Archive for Sarah P. Duke Gardens

North Carolina and Duke Gardens

Posted in garden to visit with tags , , on June 28, 2011 by Carolyn @ Carolyns Shade Gardens

Carolyn’s Shade Gardens is a retail nursery located in Bryn Mawr, PA, specializing in showy, colorful, and unusual plants for shade.  The only plants that we ship are snowdrops and miniature hostas.  For catalogues and announcements of events, please send your full name, location, and phone number (for back up use only) to carolyn@carolynsshadegardens.com.  Click here to get to the home page of our website for catalogues and information about our nursery and to subscribe to our blog.

The interstate plantings of the North Carolina Highway Department are so beautiful that they could cause traffic accidents from the gawking of speeding gardeners.

My oldest son just graduated from Elon University, in Elon, North Carolina.  My husband and I decided to make the graduation trip a mini-vacation so we spent four nights in Elon with two days dedicated to plants (of course).  Traveling to gardens around North Carolina is a pleasure due to the amazing roadside plantings installed by the highway department.  Instead of vast expanses of boring grass like we have in Pennsylvania, North Carolinians are treated to colorful displays of poppies, dame’s rocket, and larkspur.  Of course, it was an interstate so getting to the side to photograph the flowers was a hair-raising experience.  However, we made it:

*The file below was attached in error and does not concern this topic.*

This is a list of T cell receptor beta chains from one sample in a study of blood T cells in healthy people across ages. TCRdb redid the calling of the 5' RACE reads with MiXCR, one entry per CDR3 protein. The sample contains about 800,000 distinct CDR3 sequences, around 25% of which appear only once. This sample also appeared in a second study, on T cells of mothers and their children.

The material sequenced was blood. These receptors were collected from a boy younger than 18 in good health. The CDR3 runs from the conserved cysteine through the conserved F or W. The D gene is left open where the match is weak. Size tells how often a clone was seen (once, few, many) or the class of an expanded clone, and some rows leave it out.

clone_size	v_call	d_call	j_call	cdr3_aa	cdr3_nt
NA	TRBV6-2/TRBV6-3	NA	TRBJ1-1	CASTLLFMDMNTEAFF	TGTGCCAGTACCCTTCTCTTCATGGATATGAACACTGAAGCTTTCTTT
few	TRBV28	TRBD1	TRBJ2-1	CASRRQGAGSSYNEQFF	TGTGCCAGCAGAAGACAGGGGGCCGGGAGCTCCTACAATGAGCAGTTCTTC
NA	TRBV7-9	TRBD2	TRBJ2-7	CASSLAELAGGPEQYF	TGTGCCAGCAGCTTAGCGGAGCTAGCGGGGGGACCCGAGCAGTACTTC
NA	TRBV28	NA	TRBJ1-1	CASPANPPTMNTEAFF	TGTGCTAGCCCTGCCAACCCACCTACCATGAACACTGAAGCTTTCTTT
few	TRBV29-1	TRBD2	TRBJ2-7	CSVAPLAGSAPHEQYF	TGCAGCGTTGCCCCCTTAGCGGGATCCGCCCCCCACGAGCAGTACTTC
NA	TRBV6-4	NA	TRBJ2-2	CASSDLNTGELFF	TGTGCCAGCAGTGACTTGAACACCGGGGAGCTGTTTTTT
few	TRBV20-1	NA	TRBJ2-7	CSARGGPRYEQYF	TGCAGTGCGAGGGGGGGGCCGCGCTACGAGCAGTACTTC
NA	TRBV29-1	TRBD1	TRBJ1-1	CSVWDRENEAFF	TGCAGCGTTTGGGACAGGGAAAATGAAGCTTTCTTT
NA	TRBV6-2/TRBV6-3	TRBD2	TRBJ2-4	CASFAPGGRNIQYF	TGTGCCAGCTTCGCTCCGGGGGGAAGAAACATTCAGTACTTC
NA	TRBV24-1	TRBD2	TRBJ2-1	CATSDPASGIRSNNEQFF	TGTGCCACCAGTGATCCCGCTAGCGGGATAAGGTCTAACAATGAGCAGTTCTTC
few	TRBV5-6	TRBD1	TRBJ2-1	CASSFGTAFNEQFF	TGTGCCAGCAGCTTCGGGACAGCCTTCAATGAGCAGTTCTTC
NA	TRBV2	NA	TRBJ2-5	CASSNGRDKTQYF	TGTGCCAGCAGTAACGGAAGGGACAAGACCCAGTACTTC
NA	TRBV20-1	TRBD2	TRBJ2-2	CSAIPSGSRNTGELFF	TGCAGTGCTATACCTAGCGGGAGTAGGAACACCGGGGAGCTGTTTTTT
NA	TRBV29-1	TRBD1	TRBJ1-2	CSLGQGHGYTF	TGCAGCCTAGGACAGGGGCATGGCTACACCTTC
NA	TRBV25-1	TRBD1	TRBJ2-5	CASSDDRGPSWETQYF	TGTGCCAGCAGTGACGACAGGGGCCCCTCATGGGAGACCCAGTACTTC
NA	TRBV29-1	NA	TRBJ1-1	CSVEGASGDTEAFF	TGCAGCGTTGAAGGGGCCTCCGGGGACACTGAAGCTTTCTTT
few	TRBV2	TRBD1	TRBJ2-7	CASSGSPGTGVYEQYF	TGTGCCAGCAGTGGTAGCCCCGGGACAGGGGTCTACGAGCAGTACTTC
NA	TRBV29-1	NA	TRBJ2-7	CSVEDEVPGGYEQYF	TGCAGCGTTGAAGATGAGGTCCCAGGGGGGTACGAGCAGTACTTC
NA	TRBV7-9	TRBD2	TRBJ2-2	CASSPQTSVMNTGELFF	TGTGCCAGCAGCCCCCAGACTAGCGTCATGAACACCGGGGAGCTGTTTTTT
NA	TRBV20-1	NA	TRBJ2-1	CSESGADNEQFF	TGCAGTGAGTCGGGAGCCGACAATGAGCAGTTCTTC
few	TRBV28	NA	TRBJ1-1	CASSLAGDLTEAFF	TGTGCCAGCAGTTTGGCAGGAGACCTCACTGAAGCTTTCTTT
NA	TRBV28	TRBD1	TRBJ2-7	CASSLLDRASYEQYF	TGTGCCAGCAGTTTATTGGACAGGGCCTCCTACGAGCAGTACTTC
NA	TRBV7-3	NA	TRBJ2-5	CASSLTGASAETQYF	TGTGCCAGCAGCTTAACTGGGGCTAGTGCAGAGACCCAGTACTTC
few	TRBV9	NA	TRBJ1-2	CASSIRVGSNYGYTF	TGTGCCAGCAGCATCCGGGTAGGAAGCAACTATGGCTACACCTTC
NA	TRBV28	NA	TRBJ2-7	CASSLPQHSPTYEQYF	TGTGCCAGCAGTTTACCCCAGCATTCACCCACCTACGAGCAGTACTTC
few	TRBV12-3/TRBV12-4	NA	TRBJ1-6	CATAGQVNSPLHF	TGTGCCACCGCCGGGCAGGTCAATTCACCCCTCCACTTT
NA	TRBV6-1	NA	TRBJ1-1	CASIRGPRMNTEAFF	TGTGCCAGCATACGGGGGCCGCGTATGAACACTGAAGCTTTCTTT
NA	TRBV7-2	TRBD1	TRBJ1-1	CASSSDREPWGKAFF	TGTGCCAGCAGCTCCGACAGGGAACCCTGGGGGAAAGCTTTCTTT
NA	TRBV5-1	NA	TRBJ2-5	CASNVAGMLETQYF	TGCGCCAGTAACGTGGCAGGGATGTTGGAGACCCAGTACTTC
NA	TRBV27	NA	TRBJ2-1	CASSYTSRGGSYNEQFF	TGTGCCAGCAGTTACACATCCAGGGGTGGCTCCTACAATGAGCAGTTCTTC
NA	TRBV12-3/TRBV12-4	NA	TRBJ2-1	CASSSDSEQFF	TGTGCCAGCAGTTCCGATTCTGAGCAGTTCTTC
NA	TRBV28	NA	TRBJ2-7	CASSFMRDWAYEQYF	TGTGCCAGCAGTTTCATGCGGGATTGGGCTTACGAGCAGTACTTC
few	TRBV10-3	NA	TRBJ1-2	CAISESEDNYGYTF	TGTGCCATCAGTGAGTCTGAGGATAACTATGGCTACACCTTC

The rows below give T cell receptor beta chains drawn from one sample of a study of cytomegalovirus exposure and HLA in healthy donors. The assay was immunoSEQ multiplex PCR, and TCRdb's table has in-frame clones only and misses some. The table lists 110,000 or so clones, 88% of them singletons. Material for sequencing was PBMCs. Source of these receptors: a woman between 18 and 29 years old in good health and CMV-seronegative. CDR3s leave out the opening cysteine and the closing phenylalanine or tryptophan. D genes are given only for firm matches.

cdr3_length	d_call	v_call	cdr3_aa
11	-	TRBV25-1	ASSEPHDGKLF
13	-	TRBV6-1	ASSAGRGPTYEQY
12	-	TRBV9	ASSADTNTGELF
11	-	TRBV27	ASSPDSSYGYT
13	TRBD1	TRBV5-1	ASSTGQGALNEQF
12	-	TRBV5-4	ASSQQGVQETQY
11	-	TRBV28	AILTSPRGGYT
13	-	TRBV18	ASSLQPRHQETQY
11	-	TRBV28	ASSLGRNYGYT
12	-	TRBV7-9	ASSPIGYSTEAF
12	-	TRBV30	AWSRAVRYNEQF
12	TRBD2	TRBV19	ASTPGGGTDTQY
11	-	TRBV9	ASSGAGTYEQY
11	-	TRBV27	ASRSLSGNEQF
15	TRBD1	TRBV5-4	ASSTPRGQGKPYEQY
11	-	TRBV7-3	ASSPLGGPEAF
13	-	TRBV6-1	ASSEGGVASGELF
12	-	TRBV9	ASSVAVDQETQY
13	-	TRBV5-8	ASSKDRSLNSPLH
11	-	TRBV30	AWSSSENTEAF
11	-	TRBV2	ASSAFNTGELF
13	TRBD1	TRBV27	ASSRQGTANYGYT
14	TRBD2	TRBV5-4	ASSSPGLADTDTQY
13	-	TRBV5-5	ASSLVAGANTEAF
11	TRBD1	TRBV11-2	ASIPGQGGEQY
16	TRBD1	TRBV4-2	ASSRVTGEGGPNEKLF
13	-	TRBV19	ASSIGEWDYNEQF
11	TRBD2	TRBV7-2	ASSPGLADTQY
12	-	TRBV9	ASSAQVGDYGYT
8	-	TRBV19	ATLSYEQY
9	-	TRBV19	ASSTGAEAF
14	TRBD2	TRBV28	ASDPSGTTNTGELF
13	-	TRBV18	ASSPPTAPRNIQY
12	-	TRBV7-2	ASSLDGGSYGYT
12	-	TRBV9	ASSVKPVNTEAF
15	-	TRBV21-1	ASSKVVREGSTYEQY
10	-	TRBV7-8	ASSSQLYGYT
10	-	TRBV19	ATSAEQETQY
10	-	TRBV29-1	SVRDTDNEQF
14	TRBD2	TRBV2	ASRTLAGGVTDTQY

One of our garden visiting days was spent at the Sarah P. Duke Gardens in Durham, North Carolina.  Duke Gardens is situated on 55 acres adjacent to Duke University’s West Campus and the Duke University Medical School.  The gardens opened in 1939, and today are comprised of four main areas: the historic terraced gardens, the native plant garden, the Asiatic Arboretum, and the Doris Duke Center for information and education.  We toured all four areas and found fascinating plants and enchanting sights everywhere we turned.

The first area, the Doris Duke Center and Gardens, encompasses the visitors’ center with educational facilities, a gift shop, and formal areas for events.  There was a wedding going on when we were there in the lovely gardens out back so we didn’t explore this part of the garden as much as we might have.

Behind the Doris Duke Center is a shady spring woodland garden.

Next to the woodland is a very interesting multi-level bog garden.

The second area, known as the Historic Gardens, is accessed down an impressive walk bordered by an allee of trees.  This area is the oldest and most formal part of the gardens with Italianate terraces full of annuals and perennials, a wisteria-covered pergola, a fish pool, a rock garden, and much more.  We ate lunch in the small shaded courtyard of the charming Terrace Cafe.

Formal entrance walk to the Historic Gardens.

The entrance walk leads to the rose garden.